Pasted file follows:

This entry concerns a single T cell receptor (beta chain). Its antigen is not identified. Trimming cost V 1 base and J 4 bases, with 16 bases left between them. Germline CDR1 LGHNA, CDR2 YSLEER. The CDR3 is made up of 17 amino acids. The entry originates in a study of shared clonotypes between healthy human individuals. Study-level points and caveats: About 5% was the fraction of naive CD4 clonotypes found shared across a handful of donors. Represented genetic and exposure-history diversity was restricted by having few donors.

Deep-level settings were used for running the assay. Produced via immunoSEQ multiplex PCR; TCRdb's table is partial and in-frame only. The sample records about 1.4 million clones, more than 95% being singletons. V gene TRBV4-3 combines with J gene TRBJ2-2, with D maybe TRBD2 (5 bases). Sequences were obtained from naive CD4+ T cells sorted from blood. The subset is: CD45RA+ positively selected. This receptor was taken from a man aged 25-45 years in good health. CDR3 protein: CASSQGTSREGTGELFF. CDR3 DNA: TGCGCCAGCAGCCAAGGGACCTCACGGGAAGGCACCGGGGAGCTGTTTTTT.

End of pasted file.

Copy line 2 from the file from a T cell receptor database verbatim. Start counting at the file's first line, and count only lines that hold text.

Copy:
Deep-level settings were used for running the assay. Produced via immunoSEQ multiplex PCR; TCRdb's table is partial and in-frame only. The sample records about 1.4 million clones, more than 95% being singletons. V gene TRBV4-3 combines with J gene TRBJ2-2, with D maybe TRBD2 (5 bases). Sequences were obtained from naive CD4+ T cells sorted from blood. The subset is: CD45RA+ positively selected. This receptor was taken from a man aged 25-45 years in good health. CDR3 protein: CASSQGTSREGTGELFF. CDR3 DNA: TGCGCCAGCAGCCAAGGGACCTCACGGGAAGGCACCGGGGAGCTGTTTTTT.